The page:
whom the Colquhouns of Barrowfield, Piemont, and others were descended. The
eldest son, Sir John Colquhoun, was appointed governor of the castle of
Dumbarton in the minority of King James the Second. From his activity in
punishing the depredations of the Highlanders, who often committed great
outrages in the low country of Dumbartonshire, he rendered himself obnoxious
to them, and a plot was formed for his destruction. He received a civil
message from some of their chiefs, desiring a friendly conference, in order
to accommodate all their differences. Suspecting no treachery he went out to
meet them but slightly attended, and was immediately attacked by a numerous
body of Islanders, under two noted robber-chiefs, Lachlan Maclean and
Murdoch Gibson, and slain in Inchmurren, on Loch Lomond, in 1440.
By his wife, Jean, daughter of Robert Lord Erskine, he had a son, Malcolm, a
youth of great promise, who was one of the hostages for the ransom of King
James the First. He died before his father, leaving a son, Sir John, who
succeeded his grandfather in 1440. This Sir John Colquhoun was one of the
most distinguished men of his age in Scotland, and highly esteemed by King
James the third, from whom he got a charter, under the great seal, of
several lands in 1462, and in 1463 he had the honour of knighthood conferred
upon him. The same year he was appointed clerk register for Scotland, From
1465 to 1469 he held the high office of comptroller of the Exchequer. He was
subsequently appointed sheriff principal of Dumbartonshire.
In 1465 he got a grant of the lands of Kilmardinny, and in 1472 and in 1473,
of Roseneath, Strone, &c. In 1474 he was appointed lord high chamberlain of
Scotland, and immediately thereafter was nominated one of the ambassadors
extraordinary to the court of England, to negociate a marriage between the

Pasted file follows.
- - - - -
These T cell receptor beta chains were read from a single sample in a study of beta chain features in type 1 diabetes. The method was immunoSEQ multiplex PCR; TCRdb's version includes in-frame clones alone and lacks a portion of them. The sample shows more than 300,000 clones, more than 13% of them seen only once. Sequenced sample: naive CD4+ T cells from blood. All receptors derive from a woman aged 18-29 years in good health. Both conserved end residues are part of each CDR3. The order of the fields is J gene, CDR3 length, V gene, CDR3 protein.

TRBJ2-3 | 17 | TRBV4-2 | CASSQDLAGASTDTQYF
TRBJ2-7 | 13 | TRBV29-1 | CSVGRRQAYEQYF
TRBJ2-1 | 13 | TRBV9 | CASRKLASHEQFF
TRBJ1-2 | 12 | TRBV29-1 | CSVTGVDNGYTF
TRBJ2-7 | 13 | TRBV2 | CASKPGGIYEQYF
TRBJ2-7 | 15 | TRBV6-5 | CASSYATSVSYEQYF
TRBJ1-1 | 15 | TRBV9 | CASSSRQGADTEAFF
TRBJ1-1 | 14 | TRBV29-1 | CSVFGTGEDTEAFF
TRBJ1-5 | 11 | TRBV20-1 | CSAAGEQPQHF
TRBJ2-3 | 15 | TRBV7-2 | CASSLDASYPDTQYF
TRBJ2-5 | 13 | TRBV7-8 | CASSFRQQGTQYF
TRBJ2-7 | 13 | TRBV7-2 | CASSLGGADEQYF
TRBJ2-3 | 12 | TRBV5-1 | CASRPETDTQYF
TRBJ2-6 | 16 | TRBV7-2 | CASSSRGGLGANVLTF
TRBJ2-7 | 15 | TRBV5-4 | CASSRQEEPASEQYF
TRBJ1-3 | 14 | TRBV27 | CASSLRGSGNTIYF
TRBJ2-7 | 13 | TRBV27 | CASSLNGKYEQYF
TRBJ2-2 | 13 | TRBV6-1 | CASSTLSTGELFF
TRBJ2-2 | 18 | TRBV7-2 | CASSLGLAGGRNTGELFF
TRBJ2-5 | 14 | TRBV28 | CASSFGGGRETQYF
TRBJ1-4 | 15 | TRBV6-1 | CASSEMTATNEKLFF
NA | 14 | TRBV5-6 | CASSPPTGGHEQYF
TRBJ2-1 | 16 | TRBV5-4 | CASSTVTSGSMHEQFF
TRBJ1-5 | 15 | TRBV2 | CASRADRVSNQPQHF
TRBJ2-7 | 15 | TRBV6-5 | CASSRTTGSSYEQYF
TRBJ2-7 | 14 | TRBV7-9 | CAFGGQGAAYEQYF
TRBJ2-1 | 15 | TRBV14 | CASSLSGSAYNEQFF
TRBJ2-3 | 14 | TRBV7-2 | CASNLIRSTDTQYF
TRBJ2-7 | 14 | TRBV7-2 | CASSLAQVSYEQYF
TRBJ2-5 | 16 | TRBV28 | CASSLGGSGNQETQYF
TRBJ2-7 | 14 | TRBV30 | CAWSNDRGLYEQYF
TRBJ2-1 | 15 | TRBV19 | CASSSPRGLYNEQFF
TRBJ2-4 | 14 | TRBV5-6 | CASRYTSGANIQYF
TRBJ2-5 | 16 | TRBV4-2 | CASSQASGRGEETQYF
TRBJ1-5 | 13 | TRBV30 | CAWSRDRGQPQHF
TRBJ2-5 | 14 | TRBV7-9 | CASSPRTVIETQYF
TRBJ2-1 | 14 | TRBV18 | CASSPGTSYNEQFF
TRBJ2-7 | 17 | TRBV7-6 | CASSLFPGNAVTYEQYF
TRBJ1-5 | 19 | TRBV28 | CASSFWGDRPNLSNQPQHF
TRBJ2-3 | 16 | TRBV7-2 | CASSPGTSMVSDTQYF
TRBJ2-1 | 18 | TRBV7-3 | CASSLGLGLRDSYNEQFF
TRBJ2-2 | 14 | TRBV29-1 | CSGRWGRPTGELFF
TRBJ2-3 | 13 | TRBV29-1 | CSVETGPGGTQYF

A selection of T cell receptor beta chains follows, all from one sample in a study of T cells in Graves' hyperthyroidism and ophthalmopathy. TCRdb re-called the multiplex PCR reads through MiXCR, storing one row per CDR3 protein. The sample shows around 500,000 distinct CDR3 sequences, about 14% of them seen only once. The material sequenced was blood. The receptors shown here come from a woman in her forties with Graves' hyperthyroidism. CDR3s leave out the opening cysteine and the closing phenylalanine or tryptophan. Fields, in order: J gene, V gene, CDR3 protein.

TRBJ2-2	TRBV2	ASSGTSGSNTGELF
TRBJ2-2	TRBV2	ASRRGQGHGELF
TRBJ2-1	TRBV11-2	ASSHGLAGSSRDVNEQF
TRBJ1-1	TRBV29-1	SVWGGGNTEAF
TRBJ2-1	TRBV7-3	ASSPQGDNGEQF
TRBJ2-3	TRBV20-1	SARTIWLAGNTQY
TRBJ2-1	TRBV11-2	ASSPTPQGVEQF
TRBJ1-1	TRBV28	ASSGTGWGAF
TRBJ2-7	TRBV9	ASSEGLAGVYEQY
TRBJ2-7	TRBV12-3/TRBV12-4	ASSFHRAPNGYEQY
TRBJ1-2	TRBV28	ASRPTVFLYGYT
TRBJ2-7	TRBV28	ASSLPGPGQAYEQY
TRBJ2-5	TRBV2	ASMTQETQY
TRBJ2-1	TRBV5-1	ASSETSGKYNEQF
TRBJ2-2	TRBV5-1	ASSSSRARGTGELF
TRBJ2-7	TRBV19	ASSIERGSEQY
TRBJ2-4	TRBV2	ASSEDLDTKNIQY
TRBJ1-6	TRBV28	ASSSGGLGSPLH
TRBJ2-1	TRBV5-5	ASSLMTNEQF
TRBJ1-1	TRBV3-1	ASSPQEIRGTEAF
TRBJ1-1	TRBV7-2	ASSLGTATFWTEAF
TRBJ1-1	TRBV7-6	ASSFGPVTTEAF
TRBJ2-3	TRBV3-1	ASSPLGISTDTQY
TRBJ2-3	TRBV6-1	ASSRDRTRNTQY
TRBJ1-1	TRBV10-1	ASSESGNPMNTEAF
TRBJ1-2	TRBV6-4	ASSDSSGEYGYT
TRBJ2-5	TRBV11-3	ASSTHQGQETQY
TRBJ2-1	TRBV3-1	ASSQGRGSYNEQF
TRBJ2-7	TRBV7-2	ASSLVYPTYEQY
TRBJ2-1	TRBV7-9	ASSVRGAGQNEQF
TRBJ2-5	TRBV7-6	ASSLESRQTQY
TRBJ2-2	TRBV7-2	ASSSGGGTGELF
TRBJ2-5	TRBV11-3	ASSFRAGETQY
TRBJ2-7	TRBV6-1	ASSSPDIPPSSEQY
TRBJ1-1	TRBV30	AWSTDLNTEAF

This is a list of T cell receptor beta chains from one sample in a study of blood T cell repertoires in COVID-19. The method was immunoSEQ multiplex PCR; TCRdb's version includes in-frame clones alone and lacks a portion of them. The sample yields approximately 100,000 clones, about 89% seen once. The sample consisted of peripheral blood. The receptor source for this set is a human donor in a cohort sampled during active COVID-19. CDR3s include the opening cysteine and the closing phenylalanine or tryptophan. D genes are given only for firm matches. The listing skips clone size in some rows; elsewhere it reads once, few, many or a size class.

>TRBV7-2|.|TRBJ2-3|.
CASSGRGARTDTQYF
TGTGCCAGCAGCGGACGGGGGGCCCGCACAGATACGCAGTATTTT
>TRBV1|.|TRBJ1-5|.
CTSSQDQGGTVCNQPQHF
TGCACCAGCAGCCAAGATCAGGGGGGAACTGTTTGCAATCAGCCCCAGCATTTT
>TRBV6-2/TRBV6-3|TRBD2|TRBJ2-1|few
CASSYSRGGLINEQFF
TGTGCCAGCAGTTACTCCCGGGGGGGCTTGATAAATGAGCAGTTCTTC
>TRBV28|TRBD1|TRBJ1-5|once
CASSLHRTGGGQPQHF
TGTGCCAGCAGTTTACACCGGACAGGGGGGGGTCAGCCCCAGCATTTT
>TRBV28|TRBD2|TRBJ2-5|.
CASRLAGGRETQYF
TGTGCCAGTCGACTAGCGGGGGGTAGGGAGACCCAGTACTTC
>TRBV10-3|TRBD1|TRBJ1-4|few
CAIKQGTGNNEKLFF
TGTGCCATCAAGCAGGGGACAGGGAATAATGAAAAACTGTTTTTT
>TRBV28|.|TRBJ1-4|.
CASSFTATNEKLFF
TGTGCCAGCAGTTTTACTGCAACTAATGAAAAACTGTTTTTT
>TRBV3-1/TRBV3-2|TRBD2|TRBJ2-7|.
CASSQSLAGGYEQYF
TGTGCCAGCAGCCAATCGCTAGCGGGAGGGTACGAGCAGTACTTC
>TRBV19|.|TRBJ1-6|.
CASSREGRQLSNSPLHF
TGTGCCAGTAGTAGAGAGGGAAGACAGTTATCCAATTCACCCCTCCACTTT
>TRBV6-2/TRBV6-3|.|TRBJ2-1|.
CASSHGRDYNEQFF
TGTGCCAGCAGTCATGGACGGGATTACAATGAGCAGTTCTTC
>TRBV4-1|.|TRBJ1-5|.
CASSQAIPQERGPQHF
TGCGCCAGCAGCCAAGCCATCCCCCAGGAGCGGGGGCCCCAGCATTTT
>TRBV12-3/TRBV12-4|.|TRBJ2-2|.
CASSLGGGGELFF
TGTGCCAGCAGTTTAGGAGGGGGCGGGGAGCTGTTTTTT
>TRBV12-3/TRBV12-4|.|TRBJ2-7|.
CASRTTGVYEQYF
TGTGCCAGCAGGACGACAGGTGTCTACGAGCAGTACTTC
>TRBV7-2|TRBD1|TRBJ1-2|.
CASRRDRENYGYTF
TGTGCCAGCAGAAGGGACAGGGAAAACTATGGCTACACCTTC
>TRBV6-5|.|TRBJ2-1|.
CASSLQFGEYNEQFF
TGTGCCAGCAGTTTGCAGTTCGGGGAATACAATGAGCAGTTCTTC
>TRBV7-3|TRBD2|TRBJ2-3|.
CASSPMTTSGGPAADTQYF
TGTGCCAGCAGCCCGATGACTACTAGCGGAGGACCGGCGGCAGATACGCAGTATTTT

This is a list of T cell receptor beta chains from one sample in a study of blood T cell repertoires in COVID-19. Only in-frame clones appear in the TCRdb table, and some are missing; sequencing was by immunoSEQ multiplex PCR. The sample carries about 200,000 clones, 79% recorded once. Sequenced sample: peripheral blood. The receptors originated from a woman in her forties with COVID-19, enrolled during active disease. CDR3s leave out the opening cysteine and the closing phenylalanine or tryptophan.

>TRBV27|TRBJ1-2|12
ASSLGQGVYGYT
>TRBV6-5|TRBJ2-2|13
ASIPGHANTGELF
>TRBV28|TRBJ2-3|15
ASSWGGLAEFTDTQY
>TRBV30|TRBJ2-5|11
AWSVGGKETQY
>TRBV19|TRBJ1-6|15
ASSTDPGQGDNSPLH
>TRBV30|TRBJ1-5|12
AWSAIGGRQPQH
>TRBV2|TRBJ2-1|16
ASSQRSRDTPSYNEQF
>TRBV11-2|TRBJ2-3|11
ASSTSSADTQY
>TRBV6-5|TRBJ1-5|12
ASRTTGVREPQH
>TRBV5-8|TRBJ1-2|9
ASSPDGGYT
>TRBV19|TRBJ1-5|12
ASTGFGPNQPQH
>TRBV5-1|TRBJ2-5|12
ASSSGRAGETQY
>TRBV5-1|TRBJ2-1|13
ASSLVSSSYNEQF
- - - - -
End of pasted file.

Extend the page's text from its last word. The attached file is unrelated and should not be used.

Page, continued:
prince royal of Scotland, and the princess Cicily, daughter of King Edward
the Fourth. By a royal charter dated 17th September 1477 he was constituted
governor of the castle of Dumbarton for life. He was killed by a
cannon-ball, in defending that fortress against besiegers 1st May 1478. By
his wife, daughter of Thomas Lord Boyd, he had two sons and one daughter.
His second son, Robert, was bred to the church, and was first rector of
Kippen and Luss, and afterwards bishop of Argyle from 1473 to 1499. The
daughter, Margaret, married Sir William Murray, seventh baron of
Tullibardine (ancestor of th dukes of Athol), and bore to him seventeen
sons. His eldest son, Sir Humphry Colquhoun, died in 1493, and was succeeded
by his son, Sir John Colquhoun, who received the honour of knighthood from
King James the Fourth, and obtained a charter under the great seal of sundry
lands and baronies in Dumbartonshire, dated 4th December 1506.
On 11th July 1526 he and Patrick Colquhoun his son received a respite for
assisting John earl of Lennox in treasonably besieging, taking, and holding
the castle of Dumbarton. On 20th July 1535, Patrick Colquhoun and Adam his
brother, with twenty-five others, found security to underly the law for
intercommuning with and assisting Humphry Galbraith and his accomplices,
rebels and “at the horn,” for the slaughter of Stirling of Glorat. Sir John
Colquhoun himself would also have been prosecuted for the same, but that he
was “proved to be sick,” and he died soon after, as on 15th August 1536 one
Walter Macfarlane found caution that he would appear at the next justice-air
at Dumbarton and take his trial, for convocation of the lieges in warlike
manner, and besetting the way of the widow of Sir John Colquhoun and David
Farnely of Colmiston, being for the time in her company, for their
slaughter. By his first wife. Margaret Stewart, daughter of John, earl of
Lennox, ancestor of the royal family, Sir John Colquhoun had two sons and
four daughters; and by his second wife, Margaret, daughter of William
Cunningham of Craigends, he had two sons. His eldest son, Sir Humphry
Colquhoun, married Lady Catherine Graham, daughter of William first earl of
Montrose, and died in 1537.
His son, Sir John Colquhoun, married Agnes, daughter of the fourth Lord
Boyd, ancestor of the earls of Kilmarnock, by whom, with two daughters, he
had three sons, namely, Humphry, John, and Alexander. He died before 1583.
His eldest son, Humphry, acquired the heritable coronership of the county of
Dumbarton, from Robert Graham of Knockdollian, which was ratified and
confirmed by a charter under the great seal in 1583. In July 1592 some of
the Macgregors and Macfarlanes came down upon the low country of
Dumbartonshire, and committed vast ravages, especially upon the territory of
the Colquhouns. At the head of his vassals, and accompanied by several of
the gentlemen of the neighbourhood, Sir Humphry Colquhoun attacked the
invaders, and after a bloody conflict, which was only put an end to at
nightfall, and in which he was worsted, he retired to his strong castle of